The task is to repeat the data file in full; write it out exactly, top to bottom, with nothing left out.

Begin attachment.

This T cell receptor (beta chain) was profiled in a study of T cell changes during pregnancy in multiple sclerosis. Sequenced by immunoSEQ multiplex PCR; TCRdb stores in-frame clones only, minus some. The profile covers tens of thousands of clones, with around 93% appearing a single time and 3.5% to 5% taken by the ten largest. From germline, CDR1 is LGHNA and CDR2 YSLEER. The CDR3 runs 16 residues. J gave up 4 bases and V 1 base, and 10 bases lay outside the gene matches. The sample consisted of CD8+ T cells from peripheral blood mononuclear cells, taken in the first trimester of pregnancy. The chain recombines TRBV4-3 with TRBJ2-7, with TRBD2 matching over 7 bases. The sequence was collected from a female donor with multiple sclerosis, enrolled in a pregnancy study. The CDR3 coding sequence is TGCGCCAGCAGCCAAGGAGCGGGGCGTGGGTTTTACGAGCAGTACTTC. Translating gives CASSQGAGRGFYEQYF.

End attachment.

This T cell receptor (beta chain) was profiled in a study of T cell changes during pregnancy in multiple sclerosis. Sequenced by immunoSEQ multiplex PCR; TCRdb stores in-frame clones only, minus some. The profile covers tens of thousands of clones, with around 93% appearing a single time and 3.5% to 5% taken by the ten largest. From germline, CDR1 is LGHNA and CDR2 YSLEER. The CDR3 runs 16 residues. J gave up 4 bases and V 1 base, and 10 bases lay outside the gene matches. The sample consisted of CD8+ T cells from peripheral blood mononuclear cells, taken in the first trimester of pregnancy. The chain recombines TRBV4-3 with TRBJ2-7, with TRBD2 matching over 7 bases. The sequence was collected from a female donor with multiple sclerosis, enrolled in a pregnancy study. The CDR3 coding sequence is TGCGCCAGCAGCCAAGGAGCGGGGCGTGGGTTTTACGAGCAGTACTTC. Translating gives CASSQGAGRGFYEQYF.